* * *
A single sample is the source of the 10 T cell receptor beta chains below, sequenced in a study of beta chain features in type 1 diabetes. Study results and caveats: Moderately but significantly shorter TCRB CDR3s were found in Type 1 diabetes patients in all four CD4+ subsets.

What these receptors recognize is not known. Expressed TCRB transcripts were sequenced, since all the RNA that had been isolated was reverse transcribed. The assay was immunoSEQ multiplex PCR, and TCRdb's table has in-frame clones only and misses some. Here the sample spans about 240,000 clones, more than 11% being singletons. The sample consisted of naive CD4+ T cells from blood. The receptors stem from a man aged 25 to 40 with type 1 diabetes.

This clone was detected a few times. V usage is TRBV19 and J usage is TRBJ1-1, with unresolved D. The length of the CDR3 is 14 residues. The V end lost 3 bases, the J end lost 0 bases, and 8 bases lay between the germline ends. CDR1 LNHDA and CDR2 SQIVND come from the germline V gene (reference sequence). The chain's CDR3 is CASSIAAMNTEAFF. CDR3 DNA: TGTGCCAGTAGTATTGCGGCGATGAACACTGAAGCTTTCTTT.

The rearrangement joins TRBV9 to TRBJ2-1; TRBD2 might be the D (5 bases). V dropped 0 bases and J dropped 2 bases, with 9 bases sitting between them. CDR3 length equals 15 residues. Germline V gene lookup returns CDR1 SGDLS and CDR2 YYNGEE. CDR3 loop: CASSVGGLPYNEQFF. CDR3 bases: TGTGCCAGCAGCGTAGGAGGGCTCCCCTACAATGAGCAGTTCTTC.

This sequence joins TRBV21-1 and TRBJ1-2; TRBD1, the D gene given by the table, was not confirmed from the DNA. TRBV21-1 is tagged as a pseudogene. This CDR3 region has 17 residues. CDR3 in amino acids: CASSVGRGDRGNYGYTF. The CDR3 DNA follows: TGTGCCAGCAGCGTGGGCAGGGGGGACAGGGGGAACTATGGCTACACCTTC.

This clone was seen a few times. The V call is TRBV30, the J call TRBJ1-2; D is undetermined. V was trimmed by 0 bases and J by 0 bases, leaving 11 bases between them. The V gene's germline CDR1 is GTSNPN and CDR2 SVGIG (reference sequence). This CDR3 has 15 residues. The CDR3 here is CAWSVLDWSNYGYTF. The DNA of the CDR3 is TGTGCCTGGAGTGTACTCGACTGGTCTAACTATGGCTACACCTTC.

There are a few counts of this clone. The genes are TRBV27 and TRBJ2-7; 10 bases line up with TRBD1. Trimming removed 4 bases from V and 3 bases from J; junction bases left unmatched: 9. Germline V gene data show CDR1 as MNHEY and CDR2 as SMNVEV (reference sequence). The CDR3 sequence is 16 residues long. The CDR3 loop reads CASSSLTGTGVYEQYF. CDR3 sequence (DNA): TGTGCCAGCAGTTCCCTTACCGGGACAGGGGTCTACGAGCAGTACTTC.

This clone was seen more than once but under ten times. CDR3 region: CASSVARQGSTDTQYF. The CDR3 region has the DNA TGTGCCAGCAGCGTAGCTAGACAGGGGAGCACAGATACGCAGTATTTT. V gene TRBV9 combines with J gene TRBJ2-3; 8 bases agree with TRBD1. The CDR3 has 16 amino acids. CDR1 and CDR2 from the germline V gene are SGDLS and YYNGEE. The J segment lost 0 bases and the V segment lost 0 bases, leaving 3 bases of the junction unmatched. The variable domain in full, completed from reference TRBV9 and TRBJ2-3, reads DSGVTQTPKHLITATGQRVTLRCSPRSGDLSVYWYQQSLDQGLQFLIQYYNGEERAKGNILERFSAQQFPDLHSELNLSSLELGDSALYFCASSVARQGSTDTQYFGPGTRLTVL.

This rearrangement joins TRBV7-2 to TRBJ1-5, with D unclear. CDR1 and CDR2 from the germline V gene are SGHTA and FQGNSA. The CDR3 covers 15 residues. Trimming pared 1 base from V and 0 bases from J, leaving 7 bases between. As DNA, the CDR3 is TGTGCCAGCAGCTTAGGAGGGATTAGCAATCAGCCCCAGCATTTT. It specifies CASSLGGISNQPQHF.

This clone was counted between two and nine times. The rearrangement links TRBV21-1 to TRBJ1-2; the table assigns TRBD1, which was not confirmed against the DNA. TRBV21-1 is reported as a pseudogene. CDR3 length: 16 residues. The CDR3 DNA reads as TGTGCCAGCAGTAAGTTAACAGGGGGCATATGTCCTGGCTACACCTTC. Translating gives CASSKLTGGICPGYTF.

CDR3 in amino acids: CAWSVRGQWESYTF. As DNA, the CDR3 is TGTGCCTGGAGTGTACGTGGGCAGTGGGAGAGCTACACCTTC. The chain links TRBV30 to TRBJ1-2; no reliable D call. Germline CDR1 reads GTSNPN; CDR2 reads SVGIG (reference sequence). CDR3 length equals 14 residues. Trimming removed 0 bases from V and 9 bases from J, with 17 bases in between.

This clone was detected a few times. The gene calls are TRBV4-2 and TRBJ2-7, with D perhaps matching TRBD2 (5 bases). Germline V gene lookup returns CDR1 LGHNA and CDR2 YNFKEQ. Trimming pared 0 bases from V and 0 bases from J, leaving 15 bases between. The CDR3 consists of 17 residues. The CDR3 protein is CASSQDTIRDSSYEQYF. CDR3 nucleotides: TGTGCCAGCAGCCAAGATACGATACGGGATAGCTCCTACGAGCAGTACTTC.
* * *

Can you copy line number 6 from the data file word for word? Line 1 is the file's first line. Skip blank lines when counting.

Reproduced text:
This clone was seen a few times. The V call is TRBV30, the J call TRBJ1-2; D is undetermined. V was trimmed by 0 bases and J by 0 bases, leaving 11 bases between them. The V gene's germline CDR1 is GTSNPN and CDR2 SVGIG (reference sequence). This CDR3 has 15 residues. The CDR3 here is CAWSVLDWSNYGYTF. The DNA of the CDR3 is TGTGCCTGGAGTGTACTCGACTGGTCTAACTATGGCTACACCTTC.